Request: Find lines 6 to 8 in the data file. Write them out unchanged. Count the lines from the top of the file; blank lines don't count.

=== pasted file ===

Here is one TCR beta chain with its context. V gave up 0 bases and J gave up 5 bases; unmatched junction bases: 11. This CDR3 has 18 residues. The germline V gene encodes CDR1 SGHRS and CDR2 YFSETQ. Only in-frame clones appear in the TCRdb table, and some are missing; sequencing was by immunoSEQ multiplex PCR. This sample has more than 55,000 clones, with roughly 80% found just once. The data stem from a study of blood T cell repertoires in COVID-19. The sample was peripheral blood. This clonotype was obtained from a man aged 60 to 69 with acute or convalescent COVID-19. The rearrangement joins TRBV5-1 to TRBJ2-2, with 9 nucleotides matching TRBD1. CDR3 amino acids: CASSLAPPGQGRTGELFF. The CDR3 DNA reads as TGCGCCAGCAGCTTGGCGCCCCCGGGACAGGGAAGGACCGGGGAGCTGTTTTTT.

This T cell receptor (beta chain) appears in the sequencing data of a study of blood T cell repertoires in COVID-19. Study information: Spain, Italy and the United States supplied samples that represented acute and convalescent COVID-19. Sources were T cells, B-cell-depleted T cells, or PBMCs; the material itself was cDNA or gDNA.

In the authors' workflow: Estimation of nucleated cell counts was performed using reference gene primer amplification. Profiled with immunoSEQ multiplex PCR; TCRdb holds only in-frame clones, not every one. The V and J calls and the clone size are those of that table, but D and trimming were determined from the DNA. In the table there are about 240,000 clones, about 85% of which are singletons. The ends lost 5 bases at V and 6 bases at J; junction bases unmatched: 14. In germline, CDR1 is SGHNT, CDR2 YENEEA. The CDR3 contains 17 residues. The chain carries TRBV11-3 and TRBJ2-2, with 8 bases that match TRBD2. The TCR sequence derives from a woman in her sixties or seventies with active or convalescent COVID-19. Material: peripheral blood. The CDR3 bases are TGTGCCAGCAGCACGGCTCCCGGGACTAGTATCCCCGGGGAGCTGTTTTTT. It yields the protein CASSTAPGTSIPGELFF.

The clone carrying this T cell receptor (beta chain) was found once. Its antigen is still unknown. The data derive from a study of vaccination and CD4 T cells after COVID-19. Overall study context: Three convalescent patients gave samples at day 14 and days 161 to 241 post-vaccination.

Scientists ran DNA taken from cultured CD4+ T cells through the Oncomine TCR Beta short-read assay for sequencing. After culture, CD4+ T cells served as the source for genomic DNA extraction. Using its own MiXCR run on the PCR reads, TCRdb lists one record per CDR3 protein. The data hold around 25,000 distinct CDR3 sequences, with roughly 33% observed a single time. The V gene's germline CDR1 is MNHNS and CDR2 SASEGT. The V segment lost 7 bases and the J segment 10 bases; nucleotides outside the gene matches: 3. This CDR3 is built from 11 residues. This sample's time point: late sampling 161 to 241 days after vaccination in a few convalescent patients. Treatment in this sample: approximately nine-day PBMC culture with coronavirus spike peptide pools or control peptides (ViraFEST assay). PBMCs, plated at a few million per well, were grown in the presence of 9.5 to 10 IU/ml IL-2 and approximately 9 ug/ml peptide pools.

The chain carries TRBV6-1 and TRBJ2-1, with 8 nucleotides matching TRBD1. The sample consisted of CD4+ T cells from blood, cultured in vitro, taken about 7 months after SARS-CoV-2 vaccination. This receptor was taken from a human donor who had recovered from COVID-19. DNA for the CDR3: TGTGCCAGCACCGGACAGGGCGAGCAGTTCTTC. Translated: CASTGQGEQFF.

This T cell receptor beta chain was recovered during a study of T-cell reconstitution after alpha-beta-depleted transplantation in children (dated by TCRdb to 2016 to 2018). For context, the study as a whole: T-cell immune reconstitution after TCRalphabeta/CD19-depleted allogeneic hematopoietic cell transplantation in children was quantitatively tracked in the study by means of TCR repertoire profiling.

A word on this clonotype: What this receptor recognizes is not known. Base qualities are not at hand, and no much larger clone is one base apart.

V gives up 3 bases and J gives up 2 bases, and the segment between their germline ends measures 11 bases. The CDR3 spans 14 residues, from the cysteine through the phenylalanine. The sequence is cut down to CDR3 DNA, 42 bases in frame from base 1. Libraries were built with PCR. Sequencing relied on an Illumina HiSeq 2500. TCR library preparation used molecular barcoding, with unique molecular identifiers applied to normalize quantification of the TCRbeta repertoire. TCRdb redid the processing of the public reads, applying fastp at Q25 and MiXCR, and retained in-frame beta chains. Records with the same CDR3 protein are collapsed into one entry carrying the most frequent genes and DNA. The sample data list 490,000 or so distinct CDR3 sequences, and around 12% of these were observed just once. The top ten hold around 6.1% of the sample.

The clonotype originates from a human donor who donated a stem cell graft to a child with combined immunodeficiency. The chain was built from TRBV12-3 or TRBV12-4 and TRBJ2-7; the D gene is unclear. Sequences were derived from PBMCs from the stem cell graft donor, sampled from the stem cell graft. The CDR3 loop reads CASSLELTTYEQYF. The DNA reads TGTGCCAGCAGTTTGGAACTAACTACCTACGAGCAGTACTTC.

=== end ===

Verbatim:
The chain carries TRBV6-1 and TRBJ2-1, with 8 nucleotides matching TRBD1. The sample consisted of CD4+ T cells from blood, cultured in vitro, taken about 7 months after SARS-CoV-2 vaccination. This receptor was taken from a human donor who had recovered from COVID-19. DNA for the CDR3: TGTGCCAGCACCGGACAGGGCGAGCAGTTCTTC. Translated: CASTGQGEQFF.

This T cell receptor beta chain was recovered during a study of T-cell reconstitution after alpha-beta-depleted transplantation in children (dated by TCRdb to 2016 to 2018). For context, the study as a whole: T-cell immune reconstitution after TCRalphabeta/CD19-depleted allogeneic hematopoietic cell transplantation in children was quantitatively tracked in the study by means of TCR repertoire profiling.

A word on this clonotype: What this receptor recognizes is not known. Base qualities are not at hand, and no much larger clone is one base apart.